Slice of Life
Compiled by Sandra Lowe
The Post sourced reports from other publications 91 years ago, and this article about 'Sun Neung Tam' (the Bride's Pool) was by Sung Hok-pang in the Yellow Dragon, the school magazine of Queen's College, which was first published in 1899. 'The pool is ... close to the village of Wo Kau Tang. It is a secluded place ... and Hongkong people know little about it ... There is an overhanging cliff with a waterfall. Even in the dog days, you never feel hot if you are at this spot... Some of the villagers have tried to find out how deep the pool is. They let down a rope more than 100 feet long, with a stone at the end but they could not reach the bottom. There is a legend concerning this pool. Between the Ming and Qing dynasties, a bride seated in her chair was on her way to the bridegroom's house and passed the pool in the evening. Unfortunately, the stream was in flood, and the bride was drowned, all the chair coolies and musicians being killed at the same time. The villagers felt sad at this and so called the pool, 'The Bride's Pool',' the September 28 report said. When the New Territories became a British possession, the late police magistrate, Cecil Clement, and prominent men donated money for a granite bridge to be built above the pool. A stone tablet, with their names, was placed at the side. 'The sound of the falling water fills the listener with feelings of happiness and of freedom from all care,' the report said.
In the Local and General column on October 1, an unofficial report was in circulation in Shanghai. 'The NCD News says that the American government is to prohibit ladies from sailing to the Far East. It seems a fact at least that no more brides-to-be are to be permitted to sail. It is probable that vessels will be carrying larger numbers of troops and that ordinary travel will be restricted,' it said.
A report in the Canton News column on October 4 detailed celebrations for the anniversary of Confucius' birthday. 'From 7 o'clock in the morning many officials, civil and military, proceeded to the Canton Educational Hall and the Confucian Hall in ... homage to the great Chinese sage. During the day, numerous people ... were also present ... paying homage... Throughout many big streets there were floral decorations and illuminations as well as a profusion of flags. Many receptions and entertainments were held and all the most prominent business houses suspended business for the day. In the harbour, many junks joined the celebration.'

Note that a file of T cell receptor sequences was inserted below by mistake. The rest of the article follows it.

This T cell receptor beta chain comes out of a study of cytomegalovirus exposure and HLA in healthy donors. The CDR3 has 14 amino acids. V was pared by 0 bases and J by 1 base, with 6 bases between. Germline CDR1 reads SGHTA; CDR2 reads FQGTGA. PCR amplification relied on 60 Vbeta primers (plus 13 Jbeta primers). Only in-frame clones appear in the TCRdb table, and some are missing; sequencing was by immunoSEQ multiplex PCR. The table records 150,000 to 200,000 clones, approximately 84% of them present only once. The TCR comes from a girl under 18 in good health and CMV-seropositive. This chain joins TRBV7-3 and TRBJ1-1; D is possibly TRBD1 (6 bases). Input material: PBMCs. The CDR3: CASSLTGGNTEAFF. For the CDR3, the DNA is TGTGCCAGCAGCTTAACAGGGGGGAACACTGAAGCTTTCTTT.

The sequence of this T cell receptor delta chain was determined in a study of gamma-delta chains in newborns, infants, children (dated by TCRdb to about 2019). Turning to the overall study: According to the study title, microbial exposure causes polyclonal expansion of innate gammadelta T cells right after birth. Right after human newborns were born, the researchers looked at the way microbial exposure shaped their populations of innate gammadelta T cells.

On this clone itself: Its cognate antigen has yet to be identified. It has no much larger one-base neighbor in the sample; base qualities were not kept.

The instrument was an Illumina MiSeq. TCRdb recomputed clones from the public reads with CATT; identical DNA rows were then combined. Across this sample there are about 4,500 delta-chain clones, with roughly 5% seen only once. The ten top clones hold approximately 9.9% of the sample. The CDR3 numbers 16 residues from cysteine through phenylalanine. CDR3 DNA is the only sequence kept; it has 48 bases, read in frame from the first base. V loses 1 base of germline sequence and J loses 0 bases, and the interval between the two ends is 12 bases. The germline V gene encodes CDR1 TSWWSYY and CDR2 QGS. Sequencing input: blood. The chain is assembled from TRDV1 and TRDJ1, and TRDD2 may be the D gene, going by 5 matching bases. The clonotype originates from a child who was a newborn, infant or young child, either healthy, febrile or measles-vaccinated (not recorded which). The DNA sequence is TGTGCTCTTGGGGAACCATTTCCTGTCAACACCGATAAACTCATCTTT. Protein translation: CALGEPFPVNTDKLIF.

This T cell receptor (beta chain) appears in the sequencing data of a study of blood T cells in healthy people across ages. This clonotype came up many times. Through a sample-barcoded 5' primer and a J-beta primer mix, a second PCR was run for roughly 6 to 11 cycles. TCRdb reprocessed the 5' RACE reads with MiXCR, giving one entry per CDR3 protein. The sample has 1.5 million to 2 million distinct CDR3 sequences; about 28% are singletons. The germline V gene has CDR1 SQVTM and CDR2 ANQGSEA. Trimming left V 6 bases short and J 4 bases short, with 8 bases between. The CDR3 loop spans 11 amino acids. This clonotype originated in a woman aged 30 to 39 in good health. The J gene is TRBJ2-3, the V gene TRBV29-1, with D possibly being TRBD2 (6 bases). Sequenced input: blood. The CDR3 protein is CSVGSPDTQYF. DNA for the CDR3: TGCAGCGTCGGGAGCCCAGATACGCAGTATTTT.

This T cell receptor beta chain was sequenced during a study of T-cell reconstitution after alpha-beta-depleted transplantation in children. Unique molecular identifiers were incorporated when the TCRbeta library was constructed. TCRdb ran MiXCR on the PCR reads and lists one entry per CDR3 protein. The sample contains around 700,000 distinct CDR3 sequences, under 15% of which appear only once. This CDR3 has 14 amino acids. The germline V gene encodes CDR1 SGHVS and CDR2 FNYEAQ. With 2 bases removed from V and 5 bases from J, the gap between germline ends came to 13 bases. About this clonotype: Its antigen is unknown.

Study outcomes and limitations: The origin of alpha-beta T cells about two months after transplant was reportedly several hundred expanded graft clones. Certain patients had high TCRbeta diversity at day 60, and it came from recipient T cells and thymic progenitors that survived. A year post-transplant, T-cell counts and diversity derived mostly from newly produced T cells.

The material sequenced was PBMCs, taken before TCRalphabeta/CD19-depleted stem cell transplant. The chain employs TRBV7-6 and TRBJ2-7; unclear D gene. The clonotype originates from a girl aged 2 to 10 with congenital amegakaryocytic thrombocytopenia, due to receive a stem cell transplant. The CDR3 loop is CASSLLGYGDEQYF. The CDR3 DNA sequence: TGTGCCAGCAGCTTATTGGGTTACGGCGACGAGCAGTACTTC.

An article on October 5 by Dr Sherwood Eddy was first published in the Canton Times. The opinion piece was on the 'greatest crisis' China was facing. Eddy had visited many provinces on his four tours over the past 12 years, and had travelled around Asia for the past 20 years. He referred to himself in the third person in this piece, and if his assertions were true it seems nothing much has changed, as he was discussing the scourge of corruption. 'China stands today in imminent peril of a great national humiliation. It is plain to anyone who visits China and travels throughout the land that something is the matter, that the trouble is radical, fundamental and widespread. After 4,000 years China is breaking down in her civilisation and is in danger of moral bankruptcy,' he wrote. 'Although she has pride herself on her moral maxims and classical precepts, is there any large nation in the world today where the official class as a whole is so corrupt, so given to 'squeeze', bribery and selfish money-making at the expense of the nation's welfare?' He wrote that China was the most backward of all the great nations in education. Only 64 boys in 1,000 and only three girls in 1,000 were in school. More than nine tenths of the population could not read or write. 'China is held back in her education because officials are so corrupt that there are neither funds, the honesty nor the efficiency necessary radically to improve the system,' he said. 'The root of all evils in China is the love of self', wrote Eddy, a Protestant missionary. 'We need Jesus Christ today because we need more light'.